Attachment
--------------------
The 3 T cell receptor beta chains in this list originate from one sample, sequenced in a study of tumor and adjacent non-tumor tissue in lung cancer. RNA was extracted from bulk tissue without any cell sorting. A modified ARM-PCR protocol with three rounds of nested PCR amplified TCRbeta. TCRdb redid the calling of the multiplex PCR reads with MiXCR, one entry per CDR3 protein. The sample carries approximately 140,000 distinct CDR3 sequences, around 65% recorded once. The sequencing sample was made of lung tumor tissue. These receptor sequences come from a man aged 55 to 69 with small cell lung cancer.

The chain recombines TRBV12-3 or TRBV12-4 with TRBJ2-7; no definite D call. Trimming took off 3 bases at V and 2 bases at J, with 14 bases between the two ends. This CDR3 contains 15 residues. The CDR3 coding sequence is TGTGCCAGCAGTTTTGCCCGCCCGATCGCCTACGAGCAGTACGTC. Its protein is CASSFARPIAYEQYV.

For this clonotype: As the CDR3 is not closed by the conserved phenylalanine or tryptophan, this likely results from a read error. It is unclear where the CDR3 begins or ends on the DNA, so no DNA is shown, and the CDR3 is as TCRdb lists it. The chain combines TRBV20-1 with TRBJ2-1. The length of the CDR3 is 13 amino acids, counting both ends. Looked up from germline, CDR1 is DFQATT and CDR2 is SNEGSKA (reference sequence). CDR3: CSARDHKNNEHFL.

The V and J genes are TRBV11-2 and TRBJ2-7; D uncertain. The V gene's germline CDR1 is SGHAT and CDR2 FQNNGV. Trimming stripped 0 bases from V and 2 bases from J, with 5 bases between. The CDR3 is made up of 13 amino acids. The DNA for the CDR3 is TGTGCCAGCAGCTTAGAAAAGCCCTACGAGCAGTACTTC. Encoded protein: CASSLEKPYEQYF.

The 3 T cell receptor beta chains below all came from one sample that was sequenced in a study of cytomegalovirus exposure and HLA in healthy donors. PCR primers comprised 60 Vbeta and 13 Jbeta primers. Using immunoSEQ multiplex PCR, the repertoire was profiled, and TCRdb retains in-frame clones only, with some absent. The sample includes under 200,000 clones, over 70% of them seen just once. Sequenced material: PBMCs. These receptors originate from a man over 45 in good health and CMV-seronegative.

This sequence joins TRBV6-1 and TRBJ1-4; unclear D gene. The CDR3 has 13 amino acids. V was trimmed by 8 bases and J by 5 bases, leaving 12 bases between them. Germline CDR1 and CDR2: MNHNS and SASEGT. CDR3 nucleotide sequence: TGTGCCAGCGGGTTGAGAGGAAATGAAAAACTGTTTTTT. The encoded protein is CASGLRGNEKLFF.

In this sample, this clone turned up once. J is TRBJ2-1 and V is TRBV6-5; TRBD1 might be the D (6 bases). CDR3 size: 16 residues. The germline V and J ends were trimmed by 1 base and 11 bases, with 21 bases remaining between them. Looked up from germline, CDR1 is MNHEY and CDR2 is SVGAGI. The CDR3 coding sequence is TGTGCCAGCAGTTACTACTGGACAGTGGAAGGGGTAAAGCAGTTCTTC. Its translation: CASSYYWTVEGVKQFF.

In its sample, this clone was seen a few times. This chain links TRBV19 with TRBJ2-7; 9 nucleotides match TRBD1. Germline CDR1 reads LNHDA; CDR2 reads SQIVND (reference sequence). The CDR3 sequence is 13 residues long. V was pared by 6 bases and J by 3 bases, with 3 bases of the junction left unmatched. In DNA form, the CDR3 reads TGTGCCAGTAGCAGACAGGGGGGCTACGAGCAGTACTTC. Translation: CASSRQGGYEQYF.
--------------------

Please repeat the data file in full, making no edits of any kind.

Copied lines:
The 3 T cell receptor beta chains in this list originate from one sample, sequenced in a study of tumor and adjacent non-tumor tissue in lung cancer. RNA was extracted from bulk tissue without any cell sorting. A modified ARM-PCR protocol with three rounds of nested PCR amplified TCRbeta. TCRdb redid the calling of the multiplex PCR reads with MiXCR, one entry per CDR3 protein. The sample carries approximately 140,000 distinct CDR3 sequences, around 65% recorded once. The sequencing sample was made of lung tumor tissue. These receptor sequences come from a man aged 55 to 69 with small cell lung cancer.

The chain recombines TRBV12-3 or TRBV12-4 with TRBJ2-7; no definite D call. Trimming took off 3 bases at V and 2 bases at J, with 14 bases between the two ends. This CDR3 contains 15 residues. The CDR3 coding sequence is TGTGCCAGCAGTTTTGCCCGCCCGATCGCCTACGAGCAGTACGTC. Its protein is CASSFARPIAYEQYV.

For this clonotype: As the CDR3 is not closed by the conserved phenylalanine or tryptophan, this likely results from a read error. It is unclear where the CDR3 begins or ends on the DNA, so no DNA is shown, and the CDR3 is as TCRdb lists it. The chain combines TRBV20-1 with TRBJ2-1. The length of the CDR3 is 13 amino acids, counting both ends. Looked up from germline, CDR1 is DFQATT and CDR2 is SNEGSKA (reference sequence). CDR3: CSARDHKNNEHFL.

The V and J genes are TRBV11-2 and TRBJ2-7; D uncertain. The V gene's germline CDR1 is SGHAT and CDR2 FQNNGV. Trimming stripped 0 bases from V and 2 bases from J, with 5 bases between. The CDR3 is made up of 13 amino acids. The DNA for the CDR3 is TGTGCCAGCAGCTTAGAAAAGCCCTACGAGCAGTACTTC. Encoded protein: CASSLEKPYEQYF.

The 3 T cell receptor beta chains below all came from one sample that was sequenced in a study of cytomegalovirus exposure and HLA in healthy donors. PCR primers comprised 60 Vbeta and 13 Jbeta primers. Using immunoSEQ multiplex PCR, the repertoire was profiled, and TCRdb retains in-frame clones only, with some absent. The sample includes under 200,000 clones, over 70% of them seen just once. Sequenced material: PBMCs. These receptors originate from a man over 45 in good health and CMV-seronegative.

This sequence joins TRBV6-1 and TRBJ1-4; unclear D gene. The CDR3 has 13 amino acids. V was trimmed by 8 bases and J by 5 bases, leaving 12 bases between them. Germline CDR1 and CDR2: MNHNS and SASEGT. CDR3 nucleotide sequence: TGTGCCAGCGGGTTGAGAGGAAATGAAAAACTGTTTTTT. The encoded protein is CASGLRGNEKLFF.

In this sample, this clone turned up once. J is TRBJ2-1 and V is TRBV6-5; TRBD1 might be the D (6 bases). CDR3 size: 16 residues. The germline V and J ends were trimmed by 1 base and 11 bases, with 21 bases remaining between them. Looked up from germline, CDR1 is MNHEY and CDR2 is SVGAGI. The CDR3 coding sequence is TGTGCCAGCAGTTACTACTGGACAGTGGAAGGGGTAAAGCAGTTCTTC. Its translation: CASSYYWTVEGVKQFF.

In its sample, this clone was seen a few times. This chain links TRBV19 with TRBJ2-7; 9 nucleotides match TRBD1. Germline CDR1 reads LNHDA; CDR2 reads SQIVND (reference sequence). The CDR3 sequence is 13 residues long. V was pared by 6 bases and J by 3 bases, with 3 bases of the junction left unmatched. In DNA form, the CDR3 reads TGTGCCAGTAGCAGACAGGGGGGCTACGAGCAGTACTTC. Translation: CASSRQGGYEQYF.